Cindy is used to having meetings internally at Western Union, but with Smiley, he took her to meet the minister of the province, where she was suddenly handed a microphone to speak to a crowd of 300 people. She added, “My most significant challenge was flexibility. While I would generally deem myself flexible, the experience pushed me to rise to situations which I would likely have wanted to be more prepared for in my regular job.”

Cindy’s experience at a company like Western Union, which is adept with franchise models, related directly to her ability to assist Smiley in thinking through a new strategy. After meeting with multiple stakeholder partners, from government to private sector, Cindy and Smiley worked successfully to communicate the idea of the for profit arm, explaining how it enables Syafunda’s sustainability. As a result, the community partners began to understand the goal of the approach and became more comfortable with pursuing this model.

The Impact

“One of the benefits that we’ve had is that Cindy has fallen in love with Siyafunda and the communities in South Africa.” said Smiley.  Following the on-site portion of the placement, Smiley and Cindy keep in regular contact to identify key partners and discuss financials, as Smiley and his team continue implementing the action plan Cindy helped put in place. Since Cindy left South Africa, Smiley has set up a for-profit company and registered it. “Now I am helping to put together a financial business case for that. We email and want to do monthly calls.” added Cindy.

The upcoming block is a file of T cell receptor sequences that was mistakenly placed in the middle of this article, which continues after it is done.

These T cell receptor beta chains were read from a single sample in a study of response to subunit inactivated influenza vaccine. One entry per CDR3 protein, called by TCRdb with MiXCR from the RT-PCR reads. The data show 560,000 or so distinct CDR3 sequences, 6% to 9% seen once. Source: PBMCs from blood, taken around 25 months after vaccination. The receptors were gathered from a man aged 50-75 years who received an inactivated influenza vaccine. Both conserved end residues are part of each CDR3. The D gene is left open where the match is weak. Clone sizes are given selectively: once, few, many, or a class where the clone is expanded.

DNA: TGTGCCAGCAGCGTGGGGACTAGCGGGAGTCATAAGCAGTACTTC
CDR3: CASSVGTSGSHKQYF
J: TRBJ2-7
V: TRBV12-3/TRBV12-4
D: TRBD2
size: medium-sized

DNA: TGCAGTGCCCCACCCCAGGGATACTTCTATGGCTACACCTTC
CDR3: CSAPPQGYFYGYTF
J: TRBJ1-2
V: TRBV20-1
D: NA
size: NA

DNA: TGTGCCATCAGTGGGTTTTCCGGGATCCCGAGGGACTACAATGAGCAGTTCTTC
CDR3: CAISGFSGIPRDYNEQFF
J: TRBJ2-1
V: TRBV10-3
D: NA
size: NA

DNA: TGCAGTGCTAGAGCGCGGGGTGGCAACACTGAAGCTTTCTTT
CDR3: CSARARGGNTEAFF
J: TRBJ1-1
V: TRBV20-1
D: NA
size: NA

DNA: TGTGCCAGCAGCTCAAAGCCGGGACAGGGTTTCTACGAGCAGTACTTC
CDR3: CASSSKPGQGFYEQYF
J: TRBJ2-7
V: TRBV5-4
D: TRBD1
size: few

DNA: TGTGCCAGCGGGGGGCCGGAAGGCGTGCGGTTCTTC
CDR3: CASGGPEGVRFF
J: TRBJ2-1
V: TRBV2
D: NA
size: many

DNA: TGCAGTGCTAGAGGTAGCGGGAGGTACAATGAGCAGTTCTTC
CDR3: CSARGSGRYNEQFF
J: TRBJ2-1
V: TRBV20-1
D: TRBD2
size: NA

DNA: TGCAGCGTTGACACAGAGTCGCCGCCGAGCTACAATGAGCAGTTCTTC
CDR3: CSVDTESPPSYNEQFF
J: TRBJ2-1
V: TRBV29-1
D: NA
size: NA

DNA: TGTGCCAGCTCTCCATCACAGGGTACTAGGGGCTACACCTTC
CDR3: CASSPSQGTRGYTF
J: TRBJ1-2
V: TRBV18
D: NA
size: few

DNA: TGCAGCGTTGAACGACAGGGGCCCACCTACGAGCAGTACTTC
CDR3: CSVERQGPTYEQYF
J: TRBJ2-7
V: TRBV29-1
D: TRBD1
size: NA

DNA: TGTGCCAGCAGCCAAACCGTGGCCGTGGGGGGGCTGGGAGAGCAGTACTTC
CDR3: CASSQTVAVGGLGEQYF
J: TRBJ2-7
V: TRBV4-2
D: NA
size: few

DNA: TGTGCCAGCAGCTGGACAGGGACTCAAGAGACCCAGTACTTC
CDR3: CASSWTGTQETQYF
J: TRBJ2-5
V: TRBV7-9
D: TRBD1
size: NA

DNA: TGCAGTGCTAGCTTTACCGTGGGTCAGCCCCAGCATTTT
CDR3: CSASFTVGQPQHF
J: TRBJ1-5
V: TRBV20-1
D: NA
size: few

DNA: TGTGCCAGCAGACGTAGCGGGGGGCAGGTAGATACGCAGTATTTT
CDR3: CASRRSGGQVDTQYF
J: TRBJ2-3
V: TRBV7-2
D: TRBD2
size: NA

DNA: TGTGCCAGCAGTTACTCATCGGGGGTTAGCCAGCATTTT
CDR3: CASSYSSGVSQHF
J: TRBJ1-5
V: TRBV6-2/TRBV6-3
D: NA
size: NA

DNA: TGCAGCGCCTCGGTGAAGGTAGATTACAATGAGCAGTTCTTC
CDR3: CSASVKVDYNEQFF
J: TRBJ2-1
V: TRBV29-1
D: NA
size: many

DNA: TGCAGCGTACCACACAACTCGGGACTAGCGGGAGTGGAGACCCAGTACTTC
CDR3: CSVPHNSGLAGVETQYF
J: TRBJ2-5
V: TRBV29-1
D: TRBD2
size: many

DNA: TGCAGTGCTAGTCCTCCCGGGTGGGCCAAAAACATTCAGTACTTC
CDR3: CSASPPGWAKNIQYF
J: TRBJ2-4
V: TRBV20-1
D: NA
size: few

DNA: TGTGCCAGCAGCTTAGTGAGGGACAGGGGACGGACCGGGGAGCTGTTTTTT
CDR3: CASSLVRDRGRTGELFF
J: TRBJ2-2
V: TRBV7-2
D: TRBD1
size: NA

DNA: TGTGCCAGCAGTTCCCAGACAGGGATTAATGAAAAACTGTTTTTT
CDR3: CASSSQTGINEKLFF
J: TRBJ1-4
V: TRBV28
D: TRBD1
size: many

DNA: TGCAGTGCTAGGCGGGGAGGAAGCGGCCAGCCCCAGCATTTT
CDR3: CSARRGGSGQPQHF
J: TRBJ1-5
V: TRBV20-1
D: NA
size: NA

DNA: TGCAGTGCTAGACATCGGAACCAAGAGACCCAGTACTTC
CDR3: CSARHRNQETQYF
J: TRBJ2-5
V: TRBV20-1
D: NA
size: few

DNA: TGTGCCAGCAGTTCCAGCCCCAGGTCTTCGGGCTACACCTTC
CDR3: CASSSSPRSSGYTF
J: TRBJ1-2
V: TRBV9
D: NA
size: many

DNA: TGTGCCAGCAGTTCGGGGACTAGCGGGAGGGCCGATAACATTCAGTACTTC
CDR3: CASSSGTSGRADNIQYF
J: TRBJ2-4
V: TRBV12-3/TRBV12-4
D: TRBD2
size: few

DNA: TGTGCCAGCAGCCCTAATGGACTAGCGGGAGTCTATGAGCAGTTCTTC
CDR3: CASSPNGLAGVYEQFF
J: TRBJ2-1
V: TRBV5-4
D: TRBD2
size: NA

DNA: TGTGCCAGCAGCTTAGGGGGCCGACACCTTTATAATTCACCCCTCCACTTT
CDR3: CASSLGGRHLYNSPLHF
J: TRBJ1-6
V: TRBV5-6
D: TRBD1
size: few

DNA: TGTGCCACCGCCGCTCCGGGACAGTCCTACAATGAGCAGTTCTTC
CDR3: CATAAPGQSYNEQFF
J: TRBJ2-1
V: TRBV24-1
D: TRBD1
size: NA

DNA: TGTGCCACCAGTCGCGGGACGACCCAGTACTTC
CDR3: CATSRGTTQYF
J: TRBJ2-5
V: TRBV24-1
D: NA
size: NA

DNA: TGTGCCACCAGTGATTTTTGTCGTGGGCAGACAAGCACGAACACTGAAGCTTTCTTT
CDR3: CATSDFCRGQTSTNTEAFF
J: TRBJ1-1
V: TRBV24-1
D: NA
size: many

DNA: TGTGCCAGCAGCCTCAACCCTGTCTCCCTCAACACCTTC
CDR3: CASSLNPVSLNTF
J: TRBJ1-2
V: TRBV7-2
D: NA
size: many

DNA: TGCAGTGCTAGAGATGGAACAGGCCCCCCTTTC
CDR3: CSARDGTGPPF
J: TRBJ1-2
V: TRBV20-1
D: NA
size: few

“Siyafunda has grown by its unique ability to make things work, principally by the efforts of a handful of people who leverage those outside to grow the enterprise. This is a valuable lesson that I would like to apply to the growth at Western Union and cutting through bureaucracy. Sometimes we think so big! If something doesn’t have a certain level of impact, it won’t move the dial. Smiley started with nothing, and has now built over 120 Community Knowledge Centers with multiple partners. His model has become so prevalent, and he has such far reach by building this one step at a time.” said Cindy.

Lessons Learned

Cindy described how her experience is affecting her work at Western Union. “When you live in an urban environment you sometimes forget empathy. As a lawyer, you can start to be a little negative because you think that’s your job. Looking at how much Smiley has accomplished, nothing to him is too far outside the box. He has such a vision about things. Since I've come back to Western Union, I'm less negative, but instead looking for vision and strategy.”

Cindy added “I will 150% recommend Executive In Residence to my colleagues across Western Union, as it is such a valuable experience. It is a great way to unsettle people, since people lose their dynamism [when they] have gotten comfortable in what they do. The experience empowers people to realize the skills they don’t use all the time. It reminds them what it is like to be on the ground working directly on the problem. I feel that a successful career requires a branching out into other areas as opposed to the change one can make in their commercial context. I feel that a successful career has come to mean something again.”

For more information about the Executive in Residence program contact us at executiveinresidence@ashoka.org

Photo credit: Cindy Cross. See more pictures on her blog.

This article was originally published on June 14, 2016
Related TopicsFinancial services / markets, Social investment, Business & Social Enterprise, Social Entrepreneurship